Library Design Matters! Designing for New Services in an Uncertain Future
Planning and Future-Proofing Library Buildings. Learn the secrets from three exciting global projects!
Join us online for the second of three free 50 minute “webinets” from the IFLA Library Buildings and Equipment Section to inspire and stimulate ideas about new approaches to library design in challenging times. A Zoom link will be sent to registered attendees the week before the event.
About this event
How do you envision a project and design library buildings and facilities that will not be delivered for several years? The past 18 months has shone a new light on the need for resilient and responsive buildings. What library services and programmes will be provided in the future? How are innovative approaches to the delivery of library services imagined, implemented and accommodated in new facilities? What are the facilities that will fit future services not yet in existence? What are the challenges and debates within the design team and stakeholders as the planning and preparation are undertaken? What works best and what processes should be used? What differences, if any, are there in building a new facility or re-using and adapting an old site?
Traci Lesneski, CEO of MSR Design will be in conversation with the thought leaders responsible for three very different projects in a state library, a public library and an academic research library. While the projects are different they are very similar. Each library had to address with their stakeholders the programming that would impact both the design of the buildings as well as the services delivered in each. In some cases the programming would be rolled out a number of years in the future – a challenge!
Join us on October 5, 2021 at 4:00 pm EDT for the third webinet in our Library Design Matters Series with:
Sarah Slade, State Library Victoria. The award winning State Library Victoria is one of Melbourne’s most iconic buildings and since 1856 has been a cultural and intellectual haven for city-dwellers, researchers, tourists, students, children, culture seekers and creators. The Vision 2020 redevelopment expanded, enhanced and activated the Library’s space, enabling the delivery of new services to new users including children and early-stage entrepreneurs and delivering a world-class exhibition gallery. Sarah Slade, Director, Enablers, describes the processes undertaken to ensure the building focused on improving client user experiences.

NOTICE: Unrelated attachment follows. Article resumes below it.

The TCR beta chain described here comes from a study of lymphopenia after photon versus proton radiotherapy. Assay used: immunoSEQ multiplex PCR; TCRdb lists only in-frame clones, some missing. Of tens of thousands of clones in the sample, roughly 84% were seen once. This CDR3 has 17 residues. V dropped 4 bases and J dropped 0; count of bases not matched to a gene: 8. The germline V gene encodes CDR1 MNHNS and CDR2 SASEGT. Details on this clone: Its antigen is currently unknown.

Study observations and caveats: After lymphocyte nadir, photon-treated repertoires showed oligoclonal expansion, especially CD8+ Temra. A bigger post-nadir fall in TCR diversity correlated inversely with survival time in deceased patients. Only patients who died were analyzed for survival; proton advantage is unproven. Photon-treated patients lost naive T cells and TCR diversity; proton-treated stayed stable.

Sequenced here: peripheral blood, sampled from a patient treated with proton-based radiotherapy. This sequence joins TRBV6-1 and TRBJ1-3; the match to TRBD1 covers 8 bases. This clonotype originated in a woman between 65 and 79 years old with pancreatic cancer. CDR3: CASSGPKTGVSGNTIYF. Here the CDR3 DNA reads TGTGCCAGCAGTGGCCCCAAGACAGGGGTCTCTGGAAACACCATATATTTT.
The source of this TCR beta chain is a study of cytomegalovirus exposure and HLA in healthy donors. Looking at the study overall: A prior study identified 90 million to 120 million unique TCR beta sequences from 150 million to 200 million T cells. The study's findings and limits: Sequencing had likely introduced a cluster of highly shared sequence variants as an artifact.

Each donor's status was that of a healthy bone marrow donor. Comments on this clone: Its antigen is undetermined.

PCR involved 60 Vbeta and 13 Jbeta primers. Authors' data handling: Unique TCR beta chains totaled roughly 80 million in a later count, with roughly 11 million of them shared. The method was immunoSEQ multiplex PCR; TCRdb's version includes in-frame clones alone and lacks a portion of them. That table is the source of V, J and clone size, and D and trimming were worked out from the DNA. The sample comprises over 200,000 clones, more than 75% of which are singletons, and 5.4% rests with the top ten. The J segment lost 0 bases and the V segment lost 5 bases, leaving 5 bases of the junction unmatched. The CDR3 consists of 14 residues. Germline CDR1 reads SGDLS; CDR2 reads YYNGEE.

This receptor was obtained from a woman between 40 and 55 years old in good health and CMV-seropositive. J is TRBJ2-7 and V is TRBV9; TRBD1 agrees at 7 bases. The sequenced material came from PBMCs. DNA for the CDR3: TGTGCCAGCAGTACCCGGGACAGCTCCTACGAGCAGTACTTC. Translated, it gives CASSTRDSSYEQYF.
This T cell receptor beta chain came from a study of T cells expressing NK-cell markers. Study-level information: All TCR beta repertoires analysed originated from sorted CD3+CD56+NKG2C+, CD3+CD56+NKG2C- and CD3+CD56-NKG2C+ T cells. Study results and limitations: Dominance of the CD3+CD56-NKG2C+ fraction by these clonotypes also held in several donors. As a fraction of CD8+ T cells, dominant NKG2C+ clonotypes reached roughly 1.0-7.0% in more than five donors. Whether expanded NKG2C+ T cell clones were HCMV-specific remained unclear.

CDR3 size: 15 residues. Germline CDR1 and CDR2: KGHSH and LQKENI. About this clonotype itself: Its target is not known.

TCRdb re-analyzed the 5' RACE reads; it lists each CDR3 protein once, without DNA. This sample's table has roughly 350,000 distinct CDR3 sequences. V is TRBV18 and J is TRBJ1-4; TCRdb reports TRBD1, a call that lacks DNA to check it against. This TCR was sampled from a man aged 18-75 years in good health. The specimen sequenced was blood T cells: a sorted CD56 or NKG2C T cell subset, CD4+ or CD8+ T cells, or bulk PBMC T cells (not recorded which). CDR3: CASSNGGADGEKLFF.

Peter Kok, LocHal, Tilburg, The Netherlands. LocHal is a mixed-use knowledge hub which has breathed life into a massive, unique, historic industrial site formerly a locomotive shed in Tilburg, The Netherlands, making it the cultural heart of the city. The building houses the Midden-Brabant public library, co-working spaces, bleacher-style seating for performances and presentations, exhibition spaces and specialist areas including a GameLab, FutureLab, LearningLab, and a WordLab, for sharing, learning, thinking, talking and imagining. Peter Kok, Director of the Bibliotheek Midden-Brabant explores the ways in which the transformation was achieved and the ideas for new services developed.
Janette Blackburn, Fiat Lux project, McGill University Library, Montreal, Canada . As McGill University approaches its 200th anniversary in 2021, McGill Library has developed a bold vision to transform the McGill Library (a renovation and new build involving three building eras: 1969 brutalist, 1890 gothic and a 1950’s addition) into a model of teaching, learning and innovation for the digital age. Janette Blackburn, Architect and Principal of Shepley Bullfinch, discusses the collaborative approach currently underway by the architects and design professionals with library staff, students, faculty and the community to programme the Fiat Lux project. By thinking creatively, embracing change, embedding technological advancements, and taking risks, the future Fiat Lux project aims to deliver services that not only meets user needs but exceeds them.
The webinet will be recorded and made available for later viewing on the IFLA YouTube channel.